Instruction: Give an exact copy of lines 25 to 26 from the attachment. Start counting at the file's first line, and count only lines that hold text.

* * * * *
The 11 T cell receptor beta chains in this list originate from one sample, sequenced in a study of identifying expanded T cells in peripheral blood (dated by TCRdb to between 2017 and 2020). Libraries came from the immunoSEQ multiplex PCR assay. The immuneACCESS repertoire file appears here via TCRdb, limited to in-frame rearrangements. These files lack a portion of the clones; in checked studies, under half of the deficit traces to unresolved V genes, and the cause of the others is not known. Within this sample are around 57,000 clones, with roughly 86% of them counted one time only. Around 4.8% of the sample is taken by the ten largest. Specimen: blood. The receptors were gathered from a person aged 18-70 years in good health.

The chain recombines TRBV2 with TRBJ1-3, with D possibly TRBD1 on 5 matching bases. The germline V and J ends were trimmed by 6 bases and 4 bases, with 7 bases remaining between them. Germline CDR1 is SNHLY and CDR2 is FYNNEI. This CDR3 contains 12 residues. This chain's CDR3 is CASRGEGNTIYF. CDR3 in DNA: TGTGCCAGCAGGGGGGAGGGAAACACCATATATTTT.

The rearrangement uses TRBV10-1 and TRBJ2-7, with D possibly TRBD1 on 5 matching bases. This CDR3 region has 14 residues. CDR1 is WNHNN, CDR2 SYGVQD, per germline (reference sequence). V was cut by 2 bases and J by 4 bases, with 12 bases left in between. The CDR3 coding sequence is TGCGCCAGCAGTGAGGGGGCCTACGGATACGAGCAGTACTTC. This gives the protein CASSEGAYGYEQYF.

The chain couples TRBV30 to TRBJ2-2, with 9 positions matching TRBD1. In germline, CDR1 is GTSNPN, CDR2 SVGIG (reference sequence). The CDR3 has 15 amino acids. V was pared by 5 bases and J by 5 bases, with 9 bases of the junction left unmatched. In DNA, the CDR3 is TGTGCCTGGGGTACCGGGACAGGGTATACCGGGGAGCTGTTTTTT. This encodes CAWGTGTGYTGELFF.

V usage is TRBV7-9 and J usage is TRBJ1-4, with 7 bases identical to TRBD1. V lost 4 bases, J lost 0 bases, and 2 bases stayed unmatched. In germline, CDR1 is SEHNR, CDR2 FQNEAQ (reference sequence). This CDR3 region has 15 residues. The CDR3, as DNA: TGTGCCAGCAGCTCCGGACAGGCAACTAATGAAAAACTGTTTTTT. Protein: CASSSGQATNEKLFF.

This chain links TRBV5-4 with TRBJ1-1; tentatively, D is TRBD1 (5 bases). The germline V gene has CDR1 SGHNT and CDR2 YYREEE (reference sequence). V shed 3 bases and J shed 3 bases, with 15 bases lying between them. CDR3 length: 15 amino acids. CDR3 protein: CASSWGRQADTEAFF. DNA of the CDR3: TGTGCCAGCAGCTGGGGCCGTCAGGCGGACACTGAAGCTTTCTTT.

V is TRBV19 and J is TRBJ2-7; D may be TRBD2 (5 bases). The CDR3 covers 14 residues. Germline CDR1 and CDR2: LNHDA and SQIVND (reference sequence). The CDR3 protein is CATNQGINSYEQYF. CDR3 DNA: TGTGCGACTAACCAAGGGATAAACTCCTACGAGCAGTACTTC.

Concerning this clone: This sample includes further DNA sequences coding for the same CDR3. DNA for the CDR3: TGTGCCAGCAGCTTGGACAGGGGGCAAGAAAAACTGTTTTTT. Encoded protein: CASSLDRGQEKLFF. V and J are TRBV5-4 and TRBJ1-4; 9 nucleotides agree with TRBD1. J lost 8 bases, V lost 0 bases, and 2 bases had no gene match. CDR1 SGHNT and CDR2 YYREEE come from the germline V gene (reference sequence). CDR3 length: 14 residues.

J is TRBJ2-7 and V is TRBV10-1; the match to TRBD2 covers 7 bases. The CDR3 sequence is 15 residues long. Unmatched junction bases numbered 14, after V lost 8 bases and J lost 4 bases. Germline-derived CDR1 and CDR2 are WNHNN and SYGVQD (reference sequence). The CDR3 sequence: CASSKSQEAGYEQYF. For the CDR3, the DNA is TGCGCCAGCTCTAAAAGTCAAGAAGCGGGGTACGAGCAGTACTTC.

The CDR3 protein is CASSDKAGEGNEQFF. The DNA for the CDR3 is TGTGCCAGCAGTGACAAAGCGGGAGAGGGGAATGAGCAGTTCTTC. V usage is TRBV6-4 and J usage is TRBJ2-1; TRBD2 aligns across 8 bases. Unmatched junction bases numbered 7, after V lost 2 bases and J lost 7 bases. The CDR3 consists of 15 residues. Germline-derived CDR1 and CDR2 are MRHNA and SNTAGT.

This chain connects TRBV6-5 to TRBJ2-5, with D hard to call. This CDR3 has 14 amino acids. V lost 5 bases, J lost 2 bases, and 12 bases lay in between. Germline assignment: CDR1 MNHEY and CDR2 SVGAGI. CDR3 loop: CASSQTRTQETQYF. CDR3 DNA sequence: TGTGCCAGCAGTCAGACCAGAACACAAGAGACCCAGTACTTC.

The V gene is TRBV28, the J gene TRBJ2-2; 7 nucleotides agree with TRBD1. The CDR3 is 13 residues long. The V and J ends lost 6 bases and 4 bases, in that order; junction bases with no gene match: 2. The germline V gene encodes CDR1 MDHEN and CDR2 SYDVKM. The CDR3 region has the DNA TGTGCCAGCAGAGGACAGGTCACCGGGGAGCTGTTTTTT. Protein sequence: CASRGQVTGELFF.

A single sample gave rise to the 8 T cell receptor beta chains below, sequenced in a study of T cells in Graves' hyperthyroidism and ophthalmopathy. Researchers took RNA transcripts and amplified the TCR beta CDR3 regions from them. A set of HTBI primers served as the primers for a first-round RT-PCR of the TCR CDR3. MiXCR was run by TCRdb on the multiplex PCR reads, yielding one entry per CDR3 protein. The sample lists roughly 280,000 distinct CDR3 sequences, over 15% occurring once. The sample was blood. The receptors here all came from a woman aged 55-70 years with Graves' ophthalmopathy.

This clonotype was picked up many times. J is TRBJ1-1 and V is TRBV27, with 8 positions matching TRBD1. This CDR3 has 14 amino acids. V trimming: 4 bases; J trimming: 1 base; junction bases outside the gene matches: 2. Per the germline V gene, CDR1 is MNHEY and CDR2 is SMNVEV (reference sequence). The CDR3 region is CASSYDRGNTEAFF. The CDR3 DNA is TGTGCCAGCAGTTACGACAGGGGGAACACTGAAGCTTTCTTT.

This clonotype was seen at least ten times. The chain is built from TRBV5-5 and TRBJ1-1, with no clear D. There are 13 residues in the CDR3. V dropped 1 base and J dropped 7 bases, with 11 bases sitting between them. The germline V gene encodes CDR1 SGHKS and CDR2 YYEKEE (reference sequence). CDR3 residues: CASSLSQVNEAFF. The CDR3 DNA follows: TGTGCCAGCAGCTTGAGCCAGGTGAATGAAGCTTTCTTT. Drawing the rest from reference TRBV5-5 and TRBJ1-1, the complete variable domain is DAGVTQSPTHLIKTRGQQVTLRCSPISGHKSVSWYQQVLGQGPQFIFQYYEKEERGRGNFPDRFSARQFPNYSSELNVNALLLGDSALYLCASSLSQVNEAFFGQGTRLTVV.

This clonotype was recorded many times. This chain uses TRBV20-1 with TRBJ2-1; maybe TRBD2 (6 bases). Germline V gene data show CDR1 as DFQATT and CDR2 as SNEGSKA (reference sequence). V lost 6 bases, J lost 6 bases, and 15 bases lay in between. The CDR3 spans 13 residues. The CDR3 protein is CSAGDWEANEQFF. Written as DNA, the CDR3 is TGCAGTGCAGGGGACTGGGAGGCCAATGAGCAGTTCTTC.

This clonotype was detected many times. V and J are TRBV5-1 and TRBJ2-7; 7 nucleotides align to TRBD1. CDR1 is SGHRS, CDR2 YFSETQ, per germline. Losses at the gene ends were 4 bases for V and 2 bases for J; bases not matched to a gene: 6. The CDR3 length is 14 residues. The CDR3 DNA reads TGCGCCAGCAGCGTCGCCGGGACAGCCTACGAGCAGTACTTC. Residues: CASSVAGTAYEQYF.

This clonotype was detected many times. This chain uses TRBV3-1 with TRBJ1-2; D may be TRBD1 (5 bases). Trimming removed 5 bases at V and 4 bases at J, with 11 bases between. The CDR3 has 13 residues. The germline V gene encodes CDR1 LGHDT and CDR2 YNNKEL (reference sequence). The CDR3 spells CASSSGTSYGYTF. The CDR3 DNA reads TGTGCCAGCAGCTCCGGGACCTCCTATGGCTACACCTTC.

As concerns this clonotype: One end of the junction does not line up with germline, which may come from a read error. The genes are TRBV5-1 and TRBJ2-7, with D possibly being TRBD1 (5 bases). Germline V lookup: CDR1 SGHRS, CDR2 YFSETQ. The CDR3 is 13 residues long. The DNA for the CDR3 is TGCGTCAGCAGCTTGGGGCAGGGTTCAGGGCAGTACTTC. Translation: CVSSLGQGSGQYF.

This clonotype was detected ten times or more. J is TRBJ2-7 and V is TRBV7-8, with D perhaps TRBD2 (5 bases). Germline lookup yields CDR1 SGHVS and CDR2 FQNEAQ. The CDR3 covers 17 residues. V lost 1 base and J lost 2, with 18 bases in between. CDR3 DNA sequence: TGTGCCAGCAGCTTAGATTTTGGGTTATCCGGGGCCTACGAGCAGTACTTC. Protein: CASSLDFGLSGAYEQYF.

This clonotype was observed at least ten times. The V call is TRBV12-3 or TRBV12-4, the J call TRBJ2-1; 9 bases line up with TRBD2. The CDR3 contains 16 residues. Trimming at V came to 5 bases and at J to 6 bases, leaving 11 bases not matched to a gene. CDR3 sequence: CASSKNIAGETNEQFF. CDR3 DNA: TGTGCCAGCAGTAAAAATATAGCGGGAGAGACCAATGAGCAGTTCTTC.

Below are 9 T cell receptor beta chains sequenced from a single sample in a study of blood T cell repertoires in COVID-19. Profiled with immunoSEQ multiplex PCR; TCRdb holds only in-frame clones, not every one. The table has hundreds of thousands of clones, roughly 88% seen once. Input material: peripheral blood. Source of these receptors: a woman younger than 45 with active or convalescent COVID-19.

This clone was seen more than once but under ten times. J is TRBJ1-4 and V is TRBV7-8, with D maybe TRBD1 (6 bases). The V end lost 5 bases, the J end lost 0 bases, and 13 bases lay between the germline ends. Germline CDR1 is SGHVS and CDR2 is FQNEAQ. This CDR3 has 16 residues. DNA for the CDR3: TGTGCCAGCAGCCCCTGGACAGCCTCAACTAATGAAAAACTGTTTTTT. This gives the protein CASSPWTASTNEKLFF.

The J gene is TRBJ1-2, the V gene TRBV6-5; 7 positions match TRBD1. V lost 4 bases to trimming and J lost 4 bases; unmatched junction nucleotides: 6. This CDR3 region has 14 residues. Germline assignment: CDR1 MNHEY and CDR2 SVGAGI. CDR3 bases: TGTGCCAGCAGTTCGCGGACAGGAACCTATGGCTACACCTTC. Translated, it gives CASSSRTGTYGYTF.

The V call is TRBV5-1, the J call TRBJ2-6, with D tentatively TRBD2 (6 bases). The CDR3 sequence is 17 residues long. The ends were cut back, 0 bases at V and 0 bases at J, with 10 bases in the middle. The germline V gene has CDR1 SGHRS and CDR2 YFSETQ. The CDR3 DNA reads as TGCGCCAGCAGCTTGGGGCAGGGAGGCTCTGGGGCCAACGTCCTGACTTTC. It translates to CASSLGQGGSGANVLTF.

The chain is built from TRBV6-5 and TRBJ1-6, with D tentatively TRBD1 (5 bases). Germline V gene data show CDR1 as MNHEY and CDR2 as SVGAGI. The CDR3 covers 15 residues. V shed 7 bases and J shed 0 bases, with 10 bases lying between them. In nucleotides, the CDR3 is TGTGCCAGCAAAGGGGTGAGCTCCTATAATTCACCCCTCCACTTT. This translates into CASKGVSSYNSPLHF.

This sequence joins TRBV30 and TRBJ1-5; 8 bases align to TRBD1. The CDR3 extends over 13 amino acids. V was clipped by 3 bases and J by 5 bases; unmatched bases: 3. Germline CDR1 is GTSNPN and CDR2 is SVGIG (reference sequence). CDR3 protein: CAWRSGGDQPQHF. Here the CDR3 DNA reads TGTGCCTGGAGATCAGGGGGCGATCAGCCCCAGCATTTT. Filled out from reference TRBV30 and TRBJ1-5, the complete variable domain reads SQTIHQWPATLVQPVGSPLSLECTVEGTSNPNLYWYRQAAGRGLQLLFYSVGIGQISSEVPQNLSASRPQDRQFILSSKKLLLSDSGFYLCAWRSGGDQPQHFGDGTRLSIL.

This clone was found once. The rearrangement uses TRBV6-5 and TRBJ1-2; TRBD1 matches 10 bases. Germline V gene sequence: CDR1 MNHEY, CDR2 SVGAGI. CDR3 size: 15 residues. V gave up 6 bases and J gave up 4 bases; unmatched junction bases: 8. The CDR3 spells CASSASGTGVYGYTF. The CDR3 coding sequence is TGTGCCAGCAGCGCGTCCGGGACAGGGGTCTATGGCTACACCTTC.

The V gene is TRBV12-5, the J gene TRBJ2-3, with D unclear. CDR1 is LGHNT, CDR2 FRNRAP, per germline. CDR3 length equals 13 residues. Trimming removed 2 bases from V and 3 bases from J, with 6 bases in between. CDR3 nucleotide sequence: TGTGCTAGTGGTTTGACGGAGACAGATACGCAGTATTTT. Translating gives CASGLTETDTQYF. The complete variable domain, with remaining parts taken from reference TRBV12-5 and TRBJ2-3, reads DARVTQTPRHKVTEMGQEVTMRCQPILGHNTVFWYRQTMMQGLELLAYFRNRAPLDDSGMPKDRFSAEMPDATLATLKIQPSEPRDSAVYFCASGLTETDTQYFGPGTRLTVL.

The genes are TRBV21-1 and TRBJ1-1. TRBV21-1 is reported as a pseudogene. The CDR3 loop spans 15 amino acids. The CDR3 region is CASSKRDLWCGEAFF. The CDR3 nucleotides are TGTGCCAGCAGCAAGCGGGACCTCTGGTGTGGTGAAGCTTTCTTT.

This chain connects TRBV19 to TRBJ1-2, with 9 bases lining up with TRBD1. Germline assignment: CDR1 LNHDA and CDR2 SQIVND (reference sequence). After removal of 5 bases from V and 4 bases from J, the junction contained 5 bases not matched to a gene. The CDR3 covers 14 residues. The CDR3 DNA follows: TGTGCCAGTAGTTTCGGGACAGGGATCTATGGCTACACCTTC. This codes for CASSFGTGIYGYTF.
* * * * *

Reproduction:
The V call is TRBV5-1, the J call TRBJ2-6, with D tentatively TRBD2 (6 bases). The CDR3 sequence is 17 residues long. The ends were cut back, 0 bases at V and 0 bases at J, with 10 bases in the middle. The germline V gene has CDR1 SGHRS and CDR2 YFSETQ. The CDR3 DNA reads as TGCGCCAGCAGCTTGGGGCAGGGAGGCTCTGGGGCCAACGTCCTGACTTTC. It translates to CASSLGQGGSGANVLTF.

The chain is built from TRBV6-5 and TRBJ1-6, with D tentatively TRBD1 (5 bases). Germline V gene data show CDR1 as MNHEY and CDR2 as SVGAGI. The CDR3 covers 15 residues. V shed 7 bases and J shed 0 bases, with 10 bases lying between them. In nucleotides, the CDR3 is TGTGCCAGCAAAGGGGTGAGCTCCTATAATTCACCCCTCCACTTT. This translates into CASKGVSSYNSPLHF.